A group of Nordstrom Inc. employees has asked the National Labor Relations Board for an election to decertify the United Food and Commercial Workers Union as bargaining agent for some employees of the fashion store chain.

Nordstrom Employees Opposed to Union Representation collected 660 employee signatures for its petition, spokeswoman Diane Aldrich told a news conference. The group was required to obtain signatures from at least one-third of the approximately 1,800 employees represented by the union. The employees work at five Nordstrom stores in King County, Wash."The union doesn't represent the views of a majority of employees," Aldrich said. "We're not anti-union. The union just doesn't offer (employees) any benefits."

Joe Peterson, president of Local 1001 of the union, responded to the group's move by saying it was "the actions of Nordstrom in disguise. (The group) is doing the bidding of Nordstrom."

The union said it is investigating employee charges that the anti-group used deceptive practices in getting the signatures and that the store has been helping the dissidents.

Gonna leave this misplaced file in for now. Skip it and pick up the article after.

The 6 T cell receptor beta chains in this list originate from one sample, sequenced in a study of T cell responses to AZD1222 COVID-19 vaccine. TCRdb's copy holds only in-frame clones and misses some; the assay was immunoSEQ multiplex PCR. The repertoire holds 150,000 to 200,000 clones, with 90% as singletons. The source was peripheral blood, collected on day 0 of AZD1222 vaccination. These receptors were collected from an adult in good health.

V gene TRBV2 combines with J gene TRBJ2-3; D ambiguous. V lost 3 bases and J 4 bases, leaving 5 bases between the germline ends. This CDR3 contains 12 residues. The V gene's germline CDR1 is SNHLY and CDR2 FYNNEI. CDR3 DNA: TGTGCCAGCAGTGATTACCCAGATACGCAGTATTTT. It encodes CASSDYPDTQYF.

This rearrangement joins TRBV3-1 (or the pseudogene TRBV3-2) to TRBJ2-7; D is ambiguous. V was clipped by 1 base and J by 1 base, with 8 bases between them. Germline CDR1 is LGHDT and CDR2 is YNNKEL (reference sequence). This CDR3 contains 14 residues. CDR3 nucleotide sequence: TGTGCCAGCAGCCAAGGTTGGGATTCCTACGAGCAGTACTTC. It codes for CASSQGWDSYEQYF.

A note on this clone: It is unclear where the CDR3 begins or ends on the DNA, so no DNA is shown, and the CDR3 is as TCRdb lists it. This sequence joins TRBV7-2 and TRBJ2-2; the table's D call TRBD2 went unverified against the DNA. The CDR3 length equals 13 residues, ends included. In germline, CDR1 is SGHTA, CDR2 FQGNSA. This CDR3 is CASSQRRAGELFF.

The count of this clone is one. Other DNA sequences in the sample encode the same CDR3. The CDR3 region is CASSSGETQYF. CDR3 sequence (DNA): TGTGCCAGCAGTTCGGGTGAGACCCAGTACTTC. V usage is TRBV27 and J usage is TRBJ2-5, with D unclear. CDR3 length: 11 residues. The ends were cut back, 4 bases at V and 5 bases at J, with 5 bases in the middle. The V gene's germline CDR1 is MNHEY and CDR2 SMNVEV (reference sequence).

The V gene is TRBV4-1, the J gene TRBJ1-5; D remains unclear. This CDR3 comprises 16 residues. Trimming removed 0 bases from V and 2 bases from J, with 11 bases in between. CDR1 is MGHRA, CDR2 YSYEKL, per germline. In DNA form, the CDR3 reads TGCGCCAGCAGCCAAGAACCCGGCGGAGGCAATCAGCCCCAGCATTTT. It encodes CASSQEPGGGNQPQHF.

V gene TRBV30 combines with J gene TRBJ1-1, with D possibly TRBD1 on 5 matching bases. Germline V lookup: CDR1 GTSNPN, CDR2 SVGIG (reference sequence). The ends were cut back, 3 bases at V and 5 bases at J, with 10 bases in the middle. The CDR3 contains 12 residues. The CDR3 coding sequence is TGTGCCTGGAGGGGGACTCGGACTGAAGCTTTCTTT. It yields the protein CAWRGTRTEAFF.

If the union files an unfair labor practice complaint with the NLRB, any election would be delayed while the board investigates. If the complaint were upheld, the election petition would be denied.

That happened in August, when the NLRB found that Nordstrom unlawfully aided employees in their attmept to decertify the union. Nordstrom denied any wrongdoing but chose not to appeal the ruling.

Even without a union complaint, the earliest any election could occur would be in June, said Larry McCargar of the NLRB.

Nordstrom is not taking sides, spokesman Tim Doke said.

"We have always viewed this as an issue between employees and the union," he said. "But it is clear to us when you are able to obtain sufficient signatures to submit to the NLRB, there is obviously some dissatisfaction with union representation."

Nordstrom and the union have been feuding for several years over worker representation and conditions. Last year, the company was forced to set up a $15 million reserve for claims by employees who were not paid for overtime work.